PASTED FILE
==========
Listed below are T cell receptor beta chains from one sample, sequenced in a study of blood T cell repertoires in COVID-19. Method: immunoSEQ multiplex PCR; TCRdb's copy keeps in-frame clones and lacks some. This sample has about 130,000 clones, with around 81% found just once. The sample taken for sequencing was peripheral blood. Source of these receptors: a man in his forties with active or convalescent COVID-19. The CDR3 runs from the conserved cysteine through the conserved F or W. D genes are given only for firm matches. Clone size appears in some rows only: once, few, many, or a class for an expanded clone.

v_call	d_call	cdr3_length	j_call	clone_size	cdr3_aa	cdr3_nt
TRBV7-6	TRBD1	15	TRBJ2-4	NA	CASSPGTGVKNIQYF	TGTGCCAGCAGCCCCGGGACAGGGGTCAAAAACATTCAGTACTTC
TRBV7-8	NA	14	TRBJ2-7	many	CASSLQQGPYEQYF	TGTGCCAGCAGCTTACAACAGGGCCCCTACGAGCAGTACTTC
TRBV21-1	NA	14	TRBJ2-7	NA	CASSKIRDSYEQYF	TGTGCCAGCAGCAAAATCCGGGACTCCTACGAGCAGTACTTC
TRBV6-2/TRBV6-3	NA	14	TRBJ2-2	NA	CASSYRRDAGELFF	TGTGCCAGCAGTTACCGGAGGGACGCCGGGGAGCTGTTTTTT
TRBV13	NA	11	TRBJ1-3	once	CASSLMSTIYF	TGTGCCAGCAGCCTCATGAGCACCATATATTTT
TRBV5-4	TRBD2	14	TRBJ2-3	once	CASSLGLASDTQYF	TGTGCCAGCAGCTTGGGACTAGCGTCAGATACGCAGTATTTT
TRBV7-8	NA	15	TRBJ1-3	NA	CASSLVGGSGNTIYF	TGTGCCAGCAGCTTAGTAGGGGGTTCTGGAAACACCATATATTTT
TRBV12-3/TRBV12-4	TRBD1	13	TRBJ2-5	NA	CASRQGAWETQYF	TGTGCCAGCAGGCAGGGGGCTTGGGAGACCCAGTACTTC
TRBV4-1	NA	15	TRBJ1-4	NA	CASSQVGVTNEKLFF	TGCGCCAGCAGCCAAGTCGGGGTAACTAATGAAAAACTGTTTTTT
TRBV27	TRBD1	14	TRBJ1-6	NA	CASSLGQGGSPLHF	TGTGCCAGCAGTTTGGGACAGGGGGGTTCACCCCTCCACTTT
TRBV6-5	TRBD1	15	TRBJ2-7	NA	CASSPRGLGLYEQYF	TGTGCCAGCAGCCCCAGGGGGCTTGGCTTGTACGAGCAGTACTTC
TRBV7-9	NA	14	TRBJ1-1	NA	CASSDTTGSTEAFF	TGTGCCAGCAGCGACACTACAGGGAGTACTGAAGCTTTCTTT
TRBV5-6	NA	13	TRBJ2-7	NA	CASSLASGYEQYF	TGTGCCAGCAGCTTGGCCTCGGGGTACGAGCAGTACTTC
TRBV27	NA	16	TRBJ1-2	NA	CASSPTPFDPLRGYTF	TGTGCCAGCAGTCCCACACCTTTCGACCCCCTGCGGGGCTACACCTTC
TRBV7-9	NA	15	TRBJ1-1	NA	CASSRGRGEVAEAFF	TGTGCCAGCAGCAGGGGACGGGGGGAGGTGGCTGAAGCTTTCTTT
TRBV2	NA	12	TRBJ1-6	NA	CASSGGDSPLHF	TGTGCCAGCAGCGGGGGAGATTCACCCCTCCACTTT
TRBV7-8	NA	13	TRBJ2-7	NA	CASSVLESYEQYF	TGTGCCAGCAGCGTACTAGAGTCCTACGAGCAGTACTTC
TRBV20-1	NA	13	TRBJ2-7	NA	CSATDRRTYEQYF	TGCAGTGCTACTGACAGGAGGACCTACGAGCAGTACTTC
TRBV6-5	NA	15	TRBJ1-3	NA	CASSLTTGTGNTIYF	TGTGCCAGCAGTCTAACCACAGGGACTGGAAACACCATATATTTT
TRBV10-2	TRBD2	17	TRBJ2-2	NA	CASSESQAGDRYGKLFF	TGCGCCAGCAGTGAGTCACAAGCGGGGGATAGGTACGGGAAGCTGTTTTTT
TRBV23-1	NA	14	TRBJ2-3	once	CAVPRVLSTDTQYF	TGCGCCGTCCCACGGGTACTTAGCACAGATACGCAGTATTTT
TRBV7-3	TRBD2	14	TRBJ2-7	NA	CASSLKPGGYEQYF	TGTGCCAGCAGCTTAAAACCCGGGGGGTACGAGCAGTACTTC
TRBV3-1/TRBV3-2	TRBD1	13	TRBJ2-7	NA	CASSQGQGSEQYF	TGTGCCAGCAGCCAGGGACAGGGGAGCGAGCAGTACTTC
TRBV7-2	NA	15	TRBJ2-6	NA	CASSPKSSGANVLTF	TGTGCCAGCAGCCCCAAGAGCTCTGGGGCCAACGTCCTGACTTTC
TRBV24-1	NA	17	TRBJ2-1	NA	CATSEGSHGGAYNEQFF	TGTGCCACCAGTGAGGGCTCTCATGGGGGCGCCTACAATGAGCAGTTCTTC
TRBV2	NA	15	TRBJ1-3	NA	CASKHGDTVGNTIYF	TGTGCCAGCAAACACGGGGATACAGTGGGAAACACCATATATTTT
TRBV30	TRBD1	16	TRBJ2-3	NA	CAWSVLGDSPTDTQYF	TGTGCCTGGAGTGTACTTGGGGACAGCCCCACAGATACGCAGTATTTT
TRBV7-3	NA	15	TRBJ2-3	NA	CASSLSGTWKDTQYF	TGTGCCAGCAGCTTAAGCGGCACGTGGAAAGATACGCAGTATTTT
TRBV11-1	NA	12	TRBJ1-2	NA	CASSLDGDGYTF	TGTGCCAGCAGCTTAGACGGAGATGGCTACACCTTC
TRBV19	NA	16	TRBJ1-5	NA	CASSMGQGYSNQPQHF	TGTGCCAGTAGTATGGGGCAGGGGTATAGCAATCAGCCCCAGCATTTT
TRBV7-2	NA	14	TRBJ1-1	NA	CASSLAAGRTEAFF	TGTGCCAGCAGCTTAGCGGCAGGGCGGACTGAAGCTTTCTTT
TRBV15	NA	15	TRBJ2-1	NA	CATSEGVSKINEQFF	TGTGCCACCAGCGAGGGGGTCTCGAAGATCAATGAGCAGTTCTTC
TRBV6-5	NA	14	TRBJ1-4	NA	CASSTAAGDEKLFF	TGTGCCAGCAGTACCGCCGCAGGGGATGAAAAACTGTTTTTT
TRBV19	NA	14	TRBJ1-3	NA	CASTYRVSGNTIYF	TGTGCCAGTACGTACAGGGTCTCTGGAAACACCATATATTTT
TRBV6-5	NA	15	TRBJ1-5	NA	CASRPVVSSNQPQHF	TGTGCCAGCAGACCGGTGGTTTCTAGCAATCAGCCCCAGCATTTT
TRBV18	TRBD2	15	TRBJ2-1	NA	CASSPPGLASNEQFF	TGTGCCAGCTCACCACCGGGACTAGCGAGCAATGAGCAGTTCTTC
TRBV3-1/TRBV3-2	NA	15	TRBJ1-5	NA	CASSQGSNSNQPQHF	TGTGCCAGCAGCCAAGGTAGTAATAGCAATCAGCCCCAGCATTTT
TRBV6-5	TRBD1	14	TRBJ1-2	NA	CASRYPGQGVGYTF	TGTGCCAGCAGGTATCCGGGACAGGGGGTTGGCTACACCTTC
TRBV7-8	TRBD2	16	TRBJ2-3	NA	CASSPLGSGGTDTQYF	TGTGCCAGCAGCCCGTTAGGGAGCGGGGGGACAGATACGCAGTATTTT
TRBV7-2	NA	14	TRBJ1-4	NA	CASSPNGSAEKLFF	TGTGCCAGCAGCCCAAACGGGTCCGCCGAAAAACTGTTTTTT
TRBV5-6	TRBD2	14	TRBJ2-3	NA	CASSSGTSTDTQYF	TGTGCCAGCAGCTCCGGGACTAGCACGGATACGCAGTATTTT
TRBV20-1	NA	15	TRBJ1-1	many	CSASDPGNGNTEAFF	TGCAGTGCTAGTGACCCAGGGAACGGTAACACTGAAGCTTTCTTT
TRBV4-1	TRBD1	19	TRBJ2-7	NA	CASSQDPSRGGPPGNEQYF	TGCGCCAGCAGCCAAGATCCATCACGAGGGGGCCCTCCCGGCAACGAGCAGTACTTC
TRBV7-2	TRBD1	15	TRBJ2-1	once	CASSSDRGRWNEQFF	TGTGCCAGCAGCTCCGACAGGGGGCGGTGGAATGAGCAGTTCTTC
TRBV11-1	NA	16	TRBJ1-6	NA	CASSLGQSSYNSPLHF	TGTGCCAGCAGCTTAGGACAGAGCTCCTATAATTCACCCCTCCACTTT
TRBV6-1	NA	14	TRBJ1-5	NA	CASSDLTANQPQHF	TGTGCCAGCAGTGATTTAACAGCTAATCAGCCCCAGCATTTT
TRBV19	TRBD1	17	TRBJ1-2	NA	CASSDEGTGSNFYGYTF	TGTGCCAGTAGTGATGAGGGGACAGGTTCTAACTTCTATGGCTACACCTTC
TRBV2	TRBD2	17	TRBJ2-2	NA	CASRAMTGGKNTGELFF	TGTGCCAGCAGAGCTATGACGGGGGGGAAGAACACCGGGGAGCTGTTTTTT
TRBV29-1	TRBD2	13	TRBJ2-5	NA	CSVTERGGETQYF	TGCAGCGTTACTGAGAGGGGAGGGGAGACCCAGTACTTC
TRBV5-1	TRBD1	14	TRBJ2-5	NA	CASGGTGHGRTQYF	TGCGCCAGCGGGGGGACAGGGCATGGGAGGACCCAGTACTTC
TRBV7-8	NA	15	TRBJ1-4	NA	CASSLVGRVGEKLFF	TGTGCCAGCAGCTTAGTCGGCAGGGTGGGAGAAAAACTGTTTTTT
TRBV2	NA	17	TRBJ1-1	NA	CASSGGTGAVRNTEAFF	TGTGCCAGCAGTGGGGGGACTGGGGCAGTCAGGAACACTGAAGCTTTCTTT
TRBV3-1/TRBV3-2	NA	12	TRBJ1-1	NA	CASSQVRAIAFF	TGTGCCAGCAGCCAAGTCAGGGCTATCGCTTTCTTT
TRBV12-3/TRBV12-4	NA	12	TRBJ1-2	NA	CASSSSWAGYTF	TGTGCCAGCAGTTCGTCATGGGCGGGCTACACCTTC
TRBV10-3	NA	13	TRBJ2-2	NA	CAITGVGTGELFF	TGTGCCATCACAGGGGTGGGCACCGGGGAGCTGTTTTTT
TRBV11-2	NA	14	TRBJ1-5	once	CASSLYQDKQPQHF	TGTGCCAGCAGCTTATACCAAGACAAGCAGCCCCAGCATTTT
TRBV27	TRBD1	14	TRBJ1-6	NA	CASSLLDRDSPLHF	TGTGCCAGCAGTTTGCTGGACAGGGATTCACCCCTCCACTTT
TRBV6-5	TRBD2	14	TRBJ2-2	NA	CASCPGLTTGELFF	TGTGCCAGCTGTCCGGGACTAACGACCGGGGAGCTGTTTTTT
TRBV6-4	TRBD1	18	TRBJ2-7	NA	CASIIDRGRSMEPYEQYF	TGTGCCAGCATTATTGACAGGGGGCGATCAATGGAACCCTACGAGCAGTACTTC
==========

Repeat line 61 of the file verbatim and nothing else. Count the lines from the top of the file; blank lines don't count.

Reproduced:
TRBV6-4	TRBD1	18	TRBJ2-7	NA	CASIIDRGRSMEPYEQYF	TGTGCCAGCATTATTGACAGGGGGCGATCAATGGAACCCTACGAGCAGTACTTC